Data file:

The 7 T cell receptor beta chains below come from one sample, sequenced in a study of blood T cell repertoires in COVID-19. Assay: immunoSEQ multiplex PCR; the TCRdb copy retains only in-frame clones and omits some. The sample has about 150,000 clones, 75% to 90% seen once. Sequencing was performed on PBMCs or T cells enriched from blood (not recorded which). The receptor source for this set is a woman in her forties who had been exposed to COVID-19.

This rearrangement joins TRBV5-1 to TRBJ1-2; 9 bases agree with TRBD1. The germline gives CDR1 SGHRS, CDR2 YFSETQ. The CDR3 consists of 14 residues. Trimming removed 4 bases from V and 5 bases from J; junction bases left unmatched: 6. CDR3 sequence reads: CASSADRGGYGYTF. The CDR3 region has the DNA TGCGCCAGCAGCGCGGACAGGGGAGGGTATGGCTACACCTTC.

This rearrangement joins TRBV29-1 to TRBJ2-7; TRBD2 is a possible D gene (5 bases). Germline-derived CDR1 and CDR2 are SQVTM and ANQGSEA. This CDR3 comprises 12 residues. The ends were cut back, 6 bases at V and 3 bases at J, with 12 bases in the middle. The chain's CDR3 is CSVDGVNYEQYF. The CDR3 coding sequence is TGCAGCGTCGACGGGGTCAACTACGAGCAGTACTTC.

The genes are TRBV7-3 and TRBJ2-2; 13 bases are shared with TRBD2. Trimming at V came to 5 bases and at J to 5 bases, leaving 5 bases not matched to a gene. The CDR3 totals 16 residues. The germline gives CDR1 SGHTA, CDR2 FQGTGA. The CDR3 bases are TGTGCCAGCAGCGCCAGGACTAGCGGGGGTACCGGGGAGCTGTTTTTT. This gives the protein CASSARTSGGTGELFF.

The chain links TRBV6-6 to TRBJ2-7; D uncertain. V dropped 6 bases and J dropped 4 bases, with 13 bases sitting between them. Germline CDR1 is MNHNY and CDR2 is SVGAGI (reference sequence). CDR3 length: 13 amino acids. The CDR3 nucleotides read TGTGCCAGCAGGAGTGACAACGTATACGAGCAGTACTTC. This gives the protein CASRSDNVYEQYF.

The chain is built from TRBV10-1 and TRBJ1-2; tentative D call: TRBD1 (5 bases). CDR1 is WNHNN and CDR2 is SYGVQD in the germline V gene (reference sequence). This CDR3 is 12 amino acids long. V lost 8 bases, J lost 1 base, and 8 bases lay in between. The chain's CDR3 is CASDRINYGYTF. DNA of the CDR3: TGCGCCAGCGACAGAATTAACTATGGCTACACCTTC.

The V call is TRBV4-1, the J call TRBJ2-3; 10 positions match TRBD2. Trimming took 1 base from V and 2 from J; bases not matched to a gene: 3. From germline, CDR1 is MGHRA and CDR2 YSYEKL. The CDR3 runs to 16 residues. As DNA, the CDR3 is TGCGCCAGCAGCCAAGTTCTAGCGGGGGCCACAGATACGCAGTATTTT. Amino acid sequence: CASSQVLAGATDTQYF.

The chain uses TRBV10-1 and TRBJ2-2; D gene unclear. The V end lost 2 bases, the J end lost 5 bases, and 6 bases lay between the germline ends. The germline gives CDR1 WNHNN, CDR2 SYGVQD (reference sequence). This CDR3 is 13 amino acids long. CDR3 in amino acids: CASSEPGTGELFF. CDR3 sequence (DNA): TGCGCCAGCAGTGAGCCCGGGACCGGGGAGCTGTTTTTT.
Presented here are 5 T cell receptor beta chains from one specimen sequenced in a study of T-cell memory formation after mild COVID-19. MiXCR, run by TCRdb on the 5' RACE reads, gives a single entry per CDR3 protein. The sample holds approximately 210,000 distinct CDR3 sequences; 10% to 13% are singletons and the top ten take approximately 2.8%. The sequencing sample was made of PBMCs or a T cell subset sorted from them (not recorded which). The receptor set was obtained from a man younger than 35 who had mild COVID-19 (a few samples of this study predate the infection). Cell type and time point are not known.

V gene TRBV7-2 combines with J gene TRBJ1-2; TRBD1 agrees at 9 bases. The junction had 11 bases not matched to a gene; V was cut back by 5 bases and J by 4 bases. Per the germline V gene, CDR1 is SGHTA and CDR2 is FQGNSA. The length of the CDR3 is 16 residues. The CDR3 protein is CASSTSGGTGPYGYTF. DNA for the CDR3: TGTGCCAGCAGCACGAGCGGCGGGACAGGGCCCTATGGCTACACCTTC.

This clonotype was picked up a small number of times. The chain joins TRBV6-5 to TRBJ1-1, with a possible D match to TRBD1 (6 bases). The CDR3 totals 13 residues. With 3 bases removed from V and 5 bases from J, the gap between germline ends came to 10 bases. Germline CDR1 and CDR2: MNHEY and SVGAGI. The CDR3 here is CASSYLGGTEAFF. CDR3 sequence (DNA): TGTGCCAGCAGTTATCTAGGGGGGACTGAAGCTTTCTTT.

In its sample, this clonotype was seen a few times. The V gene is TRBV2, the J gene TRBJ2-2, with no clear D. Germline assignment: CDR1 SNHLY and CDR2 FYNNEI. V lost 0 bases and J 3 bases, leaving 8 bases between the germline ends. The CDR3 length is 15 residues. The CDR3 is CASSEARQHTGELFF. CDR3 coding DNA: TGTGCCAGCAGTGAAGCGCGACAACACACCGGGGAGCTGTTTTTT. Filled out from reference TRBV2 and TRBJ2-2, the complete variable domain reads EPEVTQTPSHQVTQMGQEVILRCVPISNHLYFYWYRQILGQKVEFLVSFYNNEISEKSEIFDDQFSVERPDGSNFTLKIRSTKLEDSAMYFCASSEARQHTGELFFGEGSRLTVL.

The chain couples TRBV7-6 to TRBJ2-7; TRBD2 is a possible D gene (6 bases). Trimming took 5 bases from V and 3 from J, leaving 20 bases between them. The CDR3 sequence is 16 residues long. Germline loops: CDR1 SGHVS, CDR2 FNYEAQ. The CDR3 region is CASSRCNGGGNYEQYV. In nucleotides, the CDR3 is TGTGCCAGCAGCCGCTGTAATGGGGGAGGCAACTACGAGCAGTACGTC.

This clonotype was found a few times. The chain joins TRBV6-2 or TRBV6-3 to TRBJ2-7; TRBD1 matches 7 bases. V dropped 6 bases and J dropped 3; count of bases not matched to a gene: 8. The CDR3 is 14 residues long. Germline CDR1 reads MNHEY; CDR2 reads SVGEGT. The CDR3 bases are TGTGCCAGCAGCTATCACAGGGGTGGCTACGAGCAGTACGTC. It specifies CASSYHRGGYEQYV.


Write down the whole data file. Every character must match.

The 7 T cell receptor beta chains below come from one sample, sequenced in a study of blood T cell repertoires in COVID-19. Assay: immunoSEQ multiplex PCR; the TCRdb copy retains only in-frame clones and omits some. The sample has about 150,000 clones, 75% to 90% seen once. Sequencing was performed on PBMCs or T cells enriched from blood (not recorded which). The receptor source for this set is a woman in her forties who had been exposed to COVID-19.

This rearrangement joins TRBV5-1 to TRBJ1-2; 9 bases agree with TRBD1. The germline gives CDR1 SGHRS, CDR2 YFSETQ. The CDR3 consists of 14 residues. Trimming removed 4 bases from V and 5 bases from J; junction bases left unmatched: 6. CDR3 sequence reads: CASSADRGGYGYTF. The CDR3 region has the DNA TGCGCCAGCAGCGCGGACAGGGGAGGGTATGGCTACACCTTC.

This rearrangement joins TRBV29-1 to TRBJ2-7; TRBD2 is a possible D gene (5 bases). Germline-derived CDR1 and CDR2 are SQVTM and ANQGSEA. This CDR3 comprises 12 residues. The ends were cut back, 6 bases at V and 3 bases at J, with 12 bases in the middle. The chain's CDR3 is CSVDGVNYEQYF. The CDR3 coding sequence is TGCAGCGTCGACGGGGTCAACTACGAGCAGTACTTC.

The genes are TRBV7-3 and TRBJ2-2; 13 bases are shared with TRBD2. Trimming at V came to 5 bases and at J to 5 bases, leaving 5 bases not matched to a gene. The CDR3 totals 16 residues. The germline gives CDR1 SGHTA, CDR2 FQGTGA. The CDR3 bases are TGTGCCAGCAGCGCCAGGACTAGCGGGGGTACCGGGGAGCTGTTTTTT. This gives the protein CASSARTSGGTGELFF.

The chain links TRBV6-6 to TRBJ2-7; D uncertain. V dropped 6 bases and J dropped 4 bases, with 13 bases sitting between them. Germline CDR1 is MNHNY and CDR2 is SVGAGI (reference sequence). CDR3 length: 13 amino acids. The CDR3 nucleotides read TGTGCCAGCAGGAGTGACAACGTATACGAGCAGTACTTC. This gives the protein CASRSDNVYEQYF.

The chain is built from TRBV10-1 and TRBJ1-2; tentative D call: TRBD1 (5 bases). CDR1 is WNHNN and CDR2 is SYGVQD in the germline V gene (reference sequence). This CDR3 is 12 amino acids long. V lost 8 bases, J lost 1 base, and 8 bases lay in between. The chain's CDR3 is CASDRINYGYTF. DNA of the CDR3: TGCGCCAGCGACAGAATTAACTATGGCTACACCTTC.

The V call is TRBV4-1, the J call TRBJ2-3; 10 positions match TRBD2. Trimming took 1 base from V and 2 from J; bases not matched to a gene: 3. From germline, CDR1 is MGHRA and CDR2 YSYEKL. The CDR3 runs to 16 residues. As DNA, the CDR3 is TGCGCCAGCAGCCAAGTTCTAGCGGGGGCCACAGATACGCAGTATTTT. Amino acid sequence: CASSQVLAGATDTQYF.

The chain uses TRBV10-1 and TRBJ2-2; D gene unclear. The V end lost 2 bases, the J end lost 5 bases, and 6 bases lay between the germline ends. The germline gives CDR1 WNHNN, CDR2 SYGVQD (reference sequence). This CDR3 is 13 amino acids long. CDR3 in amino acids: CASSEPGTGELFF. CDR3 sequence (DNA): TGCGCCAGCAGTGAGCCCGGGACCGGGGAGCTGTTTTTT.
Presented here are 5 T cell receptor beta chains from one specimen sequenced in a study of T-cell memory formation after mild COVID-19. MiXCR, run by TCRdb on the 5' RACE reads, gives a single entry per CDR3 protein. The sample holds approximately 210,000 distinct CDR3 sequences; 10% to 13% are singletons and the top ten take approximately 2.8%. The sequencing sample was made of PBMCs or a T cell subset sorted from them (not recorded which). The receptor set was obtained from a man younger than 35 who had mild COVID-19 (a few samples of this study predate the infection). Cell type and time point are not known.

V gene TRBV7-2 combines with J gene TRBJ1-2; TRBD1 agrees at 9 bases. The junction had 11 bases not matched to a gene; V was cut back by 5 bases and J by 4 bases. Per the germline V gene, CDR1 is SGHTA and CDR2 is FQGNSA. The length of the CDR3 is 16 residues. The CDR3 protein is CASSTSGGTGPYGYTF. DNA for the CDR3: TGTGCCAGCAGCACGAGCGGCGGGACAGGGCCCTATGGCTACACCTTC.

This clonotype was picked up a small number of times. The chain joins TRBV6-5 to TRBJ1-1, with a possible D match to TRBD1 (6 bases). The CDR3 totals 13 residues. With 3 bases removed from V and 5 bases from J, the gap between germline ends came to 10 bases. Germline CDR1 and CDR2: MNHEY and SVGAGI. The CDR3 here is CASSYLGGTEAFF. CDR3 sequence (DNA): TGTGCCAGCAGTTATCTAGGGGGGACTGAAGCTTTCTTT.

In its sample, this clonotype was seen a few times. The V gene is TRBV2, the J gene TRBJ2-2, with no clear D. Germline assignment: CDR1 SNHLY and CDR2 FYNNEI. V lost 0 bases and J 3 bases, leaving 8 bases between the germline ends. The CDR3 length is 15 residues. The CDR3 is CASSEARQHTGELFF. CDR3 coding DNA: TGTGCCAGCAGTGAAGCGCGACAACACACCGGGGAGCTGTTTTTT. Filled out from reference TRBV2 and TRBJ2-2, the complete variable domain reads EPEVTQTPSHQVTQMGQEVILRCVPISNHLYFYWYRQILGQKVEFLVSFYNNEISEKSEIFDDQFSVERPDGSNFTLKIRSTKLEDSAMYFCASSEARQHTGELFFGEGSRLTVL.

The chain couples TRBV7-6 to TRBJ2-7; TRBD2 is a possible D gene (6 bases). Trimming took 5 bases from V and 3 from J, leaving 20 bases between them. The CDR3 sequence is 16 residues long. Germline loops: CDR1 SGHVS, CDR2 FNYEAQ. The CDR3 region is CASSRCNGGGNYEQYV. In nucleotides, the CDR3 is TGTGCCAGCAGCCGCTGTAATGGGGGAGGCAACTACGAGCAGTACGTC.

This clonotype was found a few times. The chain joins TRBV6-2 or TRBV6-3 to TRBJ2-7; TRBD1 matches 7 bases. V dropped 6 bases and J dropped 3; count of bases not matched to a gene: 8. The CDR3 is 14 residues long. Germline CDR1 reads MNHEY; CDR2 reads SVGEGT. The CDR3 bases are TGTGCCAGCAGCTATCACAGGGGTGGCTACGAGCAGTACGTC. It specifies CASSYHRGGYEQYV.